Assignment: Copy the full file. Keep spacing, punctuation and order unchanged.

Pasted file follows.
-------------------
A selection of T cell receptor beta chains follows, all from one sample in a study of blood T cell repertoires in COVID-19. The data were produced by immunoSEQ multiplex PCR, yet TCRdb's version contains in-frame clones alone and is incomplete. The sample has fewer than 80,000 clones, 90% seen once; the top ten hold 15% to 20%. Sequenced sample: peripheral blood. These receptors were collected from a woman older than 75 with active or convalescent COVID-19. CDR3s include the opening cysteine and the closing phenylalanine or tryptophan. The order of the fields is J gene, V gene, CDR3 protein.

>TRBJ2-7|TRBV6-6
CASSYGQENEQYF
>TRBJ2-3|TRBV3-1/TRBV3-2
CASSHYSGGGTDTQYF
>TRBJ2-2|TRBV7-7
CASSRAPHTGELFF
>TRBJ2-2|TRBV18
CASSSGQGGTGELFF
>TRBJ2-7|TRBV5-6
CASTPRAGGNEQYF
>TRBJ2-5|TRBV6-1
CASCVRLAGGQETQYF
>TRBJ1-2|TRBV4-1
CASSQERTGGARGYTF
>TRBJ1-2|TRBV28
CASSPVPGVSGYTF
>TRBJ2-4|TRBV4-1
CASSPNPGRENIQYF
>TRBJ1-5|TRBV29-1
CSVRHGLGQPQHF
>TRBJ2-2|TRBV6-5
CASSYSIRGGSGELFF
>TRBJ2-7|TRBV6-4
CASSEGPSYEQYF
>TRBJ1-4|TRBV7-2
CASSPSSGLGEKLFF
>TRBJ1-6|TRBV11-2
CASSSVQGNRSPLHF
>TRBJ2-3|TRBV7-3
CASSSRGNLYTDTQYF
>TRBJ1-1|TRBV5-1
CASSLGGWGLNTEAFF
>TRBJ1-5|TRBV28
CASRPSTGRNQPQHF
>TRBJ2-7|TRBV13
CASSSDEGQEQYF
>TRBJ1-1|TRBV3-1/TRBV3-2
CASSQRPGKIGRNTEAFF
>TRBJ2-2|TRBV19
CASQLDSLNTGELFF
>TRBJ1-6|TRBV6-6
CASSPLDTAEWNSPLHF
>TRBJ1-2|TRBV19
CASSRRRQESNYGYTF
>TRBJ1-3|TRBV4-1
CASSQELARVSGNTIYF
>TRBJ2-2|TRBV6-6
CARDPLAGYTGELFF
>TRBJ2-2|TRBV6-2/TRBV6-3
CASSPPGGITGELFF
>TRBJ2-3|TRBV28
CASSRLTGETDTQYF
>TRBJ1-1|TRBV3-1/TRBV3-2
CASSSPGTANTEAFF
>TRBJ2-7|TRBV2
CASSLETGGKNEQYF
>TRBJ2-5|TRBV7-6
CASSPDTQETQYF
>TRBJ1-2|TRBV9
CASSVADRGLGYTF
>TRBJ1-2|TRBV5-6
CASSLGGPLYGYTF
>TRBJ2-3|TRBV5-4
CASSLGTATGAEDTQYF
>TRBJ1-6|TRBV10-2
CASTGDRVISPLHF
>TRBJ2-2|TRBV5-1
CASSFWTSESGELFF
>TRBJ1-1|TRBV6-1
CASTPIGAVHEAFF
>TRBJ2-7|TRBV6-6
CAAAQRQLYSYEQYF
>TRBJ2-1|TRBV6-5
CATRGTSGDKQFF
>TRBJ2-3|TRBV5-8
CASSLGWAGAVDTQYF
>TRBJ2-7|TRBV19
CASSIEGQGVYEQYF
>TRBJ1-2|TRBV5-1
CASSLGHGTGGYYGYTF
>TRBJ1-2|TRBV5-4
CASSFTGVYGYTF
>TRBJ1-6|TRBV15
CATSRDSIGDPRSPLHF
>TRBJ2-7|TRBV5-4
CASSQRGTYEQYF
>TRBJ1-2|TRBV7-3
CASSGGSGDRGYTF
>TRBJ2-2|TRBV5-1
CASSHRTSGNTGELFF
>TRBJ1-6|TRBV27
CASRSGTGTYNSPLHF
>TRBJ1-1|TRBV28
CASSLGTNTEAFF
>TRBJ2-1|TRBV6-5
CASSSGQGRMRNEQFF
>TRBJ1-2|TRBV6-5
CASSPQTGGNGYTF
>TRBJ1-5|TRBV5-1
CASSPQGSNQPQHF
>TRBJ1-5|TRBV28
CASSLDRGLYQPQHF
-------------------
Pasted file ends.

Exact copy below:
A selection of T cell receptor beta chains follows, all from one sample in a study of blood T cell repertoires in COVID-19. The data were produced by immunoSEQ multiplex PCR, yet TCRdb's version contains in-frame clones alone and is incomplete. The sample has fewer than 80,000 clones, 90% seen once; the top ten hold 15% to 20%. Sequenced sample: peripheral blood. These receptors were collected from a woman older than 75 with active or convalescent COVID-19. CDR3s include the opening cysteine and the closing phenylalanine or tryptophan. The order of the fields is J gene, V gene, CDR3 protein.

>TRBJ2-7|TRBV6-6
CASSYGQENEQYF
>TRBJ2-3|TRBV3-1/TRBV3-2
CASSHYSGGGTDTQYF
>TRBJ2-2|TRBV7-7
CASSRAPHTGELFF
>TRBJ2-2|TRBV18
CASSSGQGGTGELFF
>TRBJ2-7|TRBV5-6
CASTPRAGGNEQYF
>TRBJ2-5|TRBV6-1
CASCVRLAGGQETQYF
>TRBJ1-2|TRBV4-1
CASSQERTGGARGYTF
>TRBJ1-2|TRBV28
CASSPVPGVSGYTF
>TRBJ2-4|TRBV4-1
CASSPNPGRENIQYF
>TRBJ1-5|TRBV29-1
CSVRHGLGQPQHF
>TRBJ2-2|TRBV6-5
CASSYSIRGGSGELFF
>TRBJ2-7|TRBV6-4
CASSEGPSYEQYF
>TRBJ1-4|TRBV7-2
CASSPSSGLGEKLFF
>TRBJ1-6|TRBV11-2
CASSSVQGNRSPLHF
>TRBJ2-3|TRBV7-3
CASSSRGNLYTDTQYF
>TRBJ1-1|TRBV5-1
CASSLGGWGLNTEAFF
>TRBJ1-5|TRBV28
CASRPSTGRNQPQHF
>TRBJ2-7|TRBV13
CASSSDEGQEQYF
>TRBJ1-1|TRBV3-1/TRBV3-2
CASSQRPGKIGRNTEAFF
>TRBJ2-2|TRBV19
CASQLDSLNTGELFF
>TRBJ1-6|TRBV6-6
CASSPLDTAEWNSPLHF
>TRBJ1-2|TRBV19
CASSRRRQESNYGYTF
>TRBJ1-3|TRBV4-1
CASSQELARVSGNTIYF
>TRBJ2-2|TRBV6-6
CARDPLAGYTGELFF
>TRBJ2-2|TRBV6-2/TRBV6-3
CASSPPGGITGELFF
>TRBJ2-3|TRBV28
CASSRLTGETDTQYF
>TRBJ1-1|TRBV3-1/TRBV3-2
CASSSPGTANTEAFF
>TRBJ2-7|TRBV2
CASSLETGGKNEQYF
>TRBJ2-5|TRBV7-6
CASSPDTQETQYF
>TRBJ1-2|TRBV9
CASSVADRGLGYTF
>TRBJ1-2|TRBV5-6
CASSLGGPLYGYTF
>TRBJ2-3|TRBV5-4
CASSLGTATGAEDTQYF
>TRBJ1-6|TRBV10-2
CASTGDRVISPLHF
>TRBJ2-2|TRBV5-1
CASSFWTSESGELFF
>TRBJ1-1|TRBV6-1
CASTPIGAVHEAFF
>TRBJ2-7|TRBV6-6
CAAAQRQLYSYEQYF
>TRBJ2-1|TRBV6-5
CATRGTSGDKQFF
>TRBJ2-3|TRBV5-8
CASSLGWAGAVDTQYF
>TRBJ2-7|TRBV19
CASSIEGQGVYEQYF
>TRBJ1-2|TRBV5-1
CASSLGHGTGGYYGYTF
>TRBJ1-2|TRBV5-4
CASSFTGVYGYTF
>TRBJ1-6|TRBV15
CATSRDSIGDPRSPLHF
>TRBJ2-7|TRBV5-4
CASSQRGTYEQYF
>TRBJ1-2|TRBV7-3
CASSGGSGDRGYTF
>TRBJ2-2|TRBV5-1
CASSHRTSGNTGELFF
>TRBJ1-6|TRBV27
CASRSGTGTYNSPLHF
>TRBJ1-1|TRBV28
CASSLGTNTEAFF
>TRBJ2-1|TRBV6-5
CASSSGQGRMRNEQFF
>TRBJ1-2|TRBV6-5
CASSPQTGGNGYTF
>TRBJ1-5|TRBV5-1
CASSPQGSNQPQHF
>TRBJ1-5|TRBV28
CASSLDRGLYQPQHF